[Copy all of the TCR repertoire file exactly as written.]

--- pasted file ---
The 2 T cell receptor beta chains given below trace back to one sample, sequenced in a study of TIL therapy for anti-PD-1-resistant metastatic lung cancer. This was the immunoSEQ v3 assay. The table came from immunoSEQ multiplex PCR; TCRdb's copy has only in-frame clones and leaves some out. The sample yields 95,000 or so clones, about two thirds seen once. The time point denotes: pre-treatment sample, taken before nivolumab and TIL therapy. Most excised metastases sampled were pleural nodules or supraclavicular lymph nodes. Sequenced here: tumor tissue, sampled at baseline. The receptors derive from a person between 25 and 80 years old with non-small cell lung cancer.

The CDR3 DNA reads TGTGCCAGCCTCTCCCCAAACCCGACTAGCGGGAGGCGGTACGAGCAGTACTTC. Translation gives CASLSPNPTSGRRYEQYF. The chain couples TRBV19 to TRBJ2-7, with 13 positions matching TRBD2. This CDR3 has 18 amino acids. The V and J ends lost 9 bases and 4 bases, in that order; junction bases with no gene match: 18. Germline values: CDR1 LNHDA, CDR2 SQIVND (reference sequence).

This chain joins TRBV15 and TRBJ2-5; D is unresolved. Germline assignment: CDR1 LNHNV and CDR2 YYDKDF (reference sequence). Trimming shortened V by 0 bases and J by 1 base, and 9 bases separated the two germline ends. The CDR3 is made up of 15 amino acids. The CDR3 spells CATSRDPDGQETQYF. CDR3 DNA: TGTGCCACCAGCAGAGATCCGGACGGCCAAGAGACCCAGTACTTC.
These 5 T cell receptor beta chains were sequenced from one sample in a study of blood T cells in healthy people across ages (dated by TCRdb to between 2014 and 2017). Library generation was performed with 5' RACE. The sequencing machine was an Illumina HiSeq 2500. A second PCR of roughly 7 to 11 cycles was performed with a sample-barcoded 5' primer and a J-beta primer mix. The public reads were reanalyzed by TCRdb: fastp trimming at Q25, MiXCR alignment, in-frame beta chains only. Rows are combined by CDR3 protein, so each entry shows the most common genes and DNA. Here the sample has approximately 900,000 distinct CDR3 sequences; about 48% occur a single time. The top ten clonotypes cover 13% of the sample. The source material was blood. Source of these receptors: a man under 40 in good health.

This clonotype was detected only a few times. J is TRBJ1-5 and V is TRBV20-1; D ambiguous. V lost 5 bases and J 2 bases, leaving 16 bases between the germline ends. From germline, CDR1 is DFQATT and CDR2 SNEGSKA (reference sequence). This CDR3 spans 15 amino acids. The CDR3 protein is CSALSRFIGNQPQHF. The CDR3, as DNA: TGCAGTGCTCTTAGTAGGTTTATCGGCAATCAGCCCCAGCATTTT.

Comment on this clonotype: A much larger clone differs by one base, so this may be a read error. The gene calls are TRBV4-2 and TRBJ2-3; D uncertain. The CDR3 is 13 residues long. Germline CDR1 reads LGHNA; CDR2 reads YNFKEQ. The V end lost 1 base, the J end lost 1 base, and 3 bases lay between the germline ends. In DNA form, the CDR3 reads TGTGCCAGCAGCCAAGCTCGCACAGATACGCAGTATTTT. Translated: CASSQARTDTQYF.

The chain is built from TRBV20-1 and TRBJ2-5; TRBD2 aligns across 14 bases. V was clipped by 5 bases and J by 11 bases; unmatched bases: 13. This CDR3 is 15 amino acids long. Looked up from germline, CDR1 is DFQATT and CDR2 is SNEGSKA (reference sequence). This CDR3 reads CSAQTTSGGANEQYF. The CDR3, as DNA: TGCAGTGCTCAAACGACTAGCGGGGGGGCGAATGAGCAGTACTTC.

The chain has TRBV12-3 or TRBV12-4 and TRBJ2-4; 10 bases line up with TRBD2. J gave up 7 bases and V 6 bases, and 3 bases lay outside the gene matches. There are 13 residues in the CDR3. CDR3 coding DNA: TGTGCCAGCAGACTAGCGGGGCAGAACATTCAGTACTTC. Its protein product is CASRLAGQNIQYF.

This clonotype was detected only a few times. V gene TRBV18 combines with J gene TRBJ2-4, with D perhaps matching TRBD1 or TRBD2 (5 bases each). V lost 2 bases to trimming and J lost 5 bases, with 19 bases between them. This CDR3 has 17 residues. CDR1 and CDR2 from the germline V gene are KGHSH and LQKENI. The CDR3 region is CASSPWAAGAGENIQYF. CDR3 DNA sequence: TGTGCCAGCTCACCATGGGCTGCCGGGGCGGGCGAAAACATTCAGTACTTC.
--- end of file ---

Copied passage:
The 2 T cell receptor beta chains given below trace back to one sample, sequenced in a study of TIL therapy for anti-PD-1-resistant metastatic lung cancer. This was the immunoSEQ v3 assay. The table came from immunoSEQ multiplex PCR; TCRdb's copy has only in-frame clones and leaves some out. The sample yields 95,000 or so clones, about two thirds seen once. The time point denotes: pre-treatment sample, taken before nivolumab and TIL therapy. Most excised metastases sampled were pleural nodules or supraclavicular lymph nodes. Sequenced here: tumor tissue, sampled at baseline. The receptors derive from a person between 25 and 80 years old with non-small cell lung cancer.

The CDR3 DNA reads TGTGCCAGCCTCTCCCCAAACCCGACTAGCGGGAGGCGGTACGAGCAGTACTTC. Translation gives CASLSPNPTSGRRYEQYF. The chain couples TRBV19 to TRBJ2-7, with 13 positions matching TRBD2. This CDR3 has 18 amino acids. The V and J ends lost 9 bases and 4 bases, in that order; junction bases with no gene match: 18. Germline values: CDR1 LNHDA, CDR2 SQIVND (reference sequence).

This chain joins TRBV15 and TRBJ2-5; D is unresolved. Germline assignment: CDR1 LNHNV and CDR2 YYDKDF (reference sequence). Trimming shortened V by 0 bases and J by 1 base, and 9 bases separated the two germline ends. The CDR3 is made up of 15 amino acids. The CDR3 spells CATSRDPDGQETQYF. CDR3 DNA: TGTGCCACCAGCAGAGATCCGGACGGCCAAGAGACCCAGTACTTC.
These 5 T cell receptor beta chains were sequenced from one sample in a study of blood T cells in healthy people across ages (dated by TCRdb to between 2014 and 2017). Library generation was performed with 5' RACE. The sequencing machine was an Illumina HiSeq 2500. A second PCR of roughly 7 to 11 cycles was performed with a sample-barcoded 5' primer and a J-beta primer mix. The public reads were reanalyzed by TCRdb: fastp trimming at Q25, MiXCR alignment, in-frame beta chains only. Rows are combined by CDR3 protein, so each entry shows the most common genes and DNA. Here the sample has approximately 900,000 distinct CDR3 sequences; about 48% occur a single time. The top ten clonotypes cover 13% of the sample. The source material was blood. Source of these receptors: a man under 40 in good health.

This clonotype was detected only a few times. J is TRBJ1-5 and V is TRBV20-1; D ambiguous. V lost 5 bases and J 2 bases, leaving 16 bases between the germline ends. From germline, CDR1 is DFQATT and CDR2 SNEGSKA (reference sequence). This CDR3 spans 15 amino acids. The CDR3 protein is CSALSRFIGNQPQHF. The CDR3, as DNA: TGCAGTGCTCTTAGTAGGTTTATCGGCAATCAGCCCCAGCATTTT.

Comment on this clonotype: A much larger clone differs by one base, so this may be a read error. The gene calls are TRBV4-2 and TRBJ2-3; D uncertain. The CDR3 is 13 residues long. Germline CDR1 reads LGHNA; CDR2 reads YNFKEQ. The V end lost 1 base, the J end lost 1 base, and 3 bases lay between the germline ends. In DNA form, the CDR3 reads TGTGCCAGCAGCCAAGCTCGCACAGATACGCAGTATTTT. Translated: CASSQARTDTQYF.

The chain is built from TRBV20-1 and TRBJ2-5; TRBD2 aligns across 14 bases. V was clipped by 5 bases and J by 11 bases; unmatched bases: 13. This CDR3 is 15 amino acids long. Looked up from germline, CDR1 is DFQATT and CDR2 is SNEGSKA (reference sequence). This CDR3 reads CSAQTTSGGANEQYF. The CDR3, as DNA: TGCAGTGCTCAAACGACTAGCGGGGGGGCGAATGAGCAGTACTTC.

The chain has TRBV12-3 or TRBV12-4 and TRBJ2-4; 10 bases line up with TRBD2. J gave up 7 bases and V 6 bases, and 3 bases lay outside the gene matches. There are 13 residues in the CDR3. CDR3 coding DNA: TGTGCCAGCAGACTAGCGGGGCAGAACATTCAGTACTTC. Its protein product is CASRLAGQNIQYF.

This clonotype was detected only a few times. V gene TRBV18 combines with J gene TRBJ2-4, with D perhaps matching TRBD1 or TRBD2 (5 bases each). V lost 2 bases to trimming and J lost 5 bases, with 19 bases between them. This CDR3 has 17 residues. CDR1 and CDR2 from the germline V gene are KGHSH and LQKENI. The CDR3 region is CASSPWAAGAGENIQYF. CDR3 DNA sequence: TGTGCCAGCTCACCATGGGCTGCCGGGGCGGGCGAAAACATTCAGTACTTC.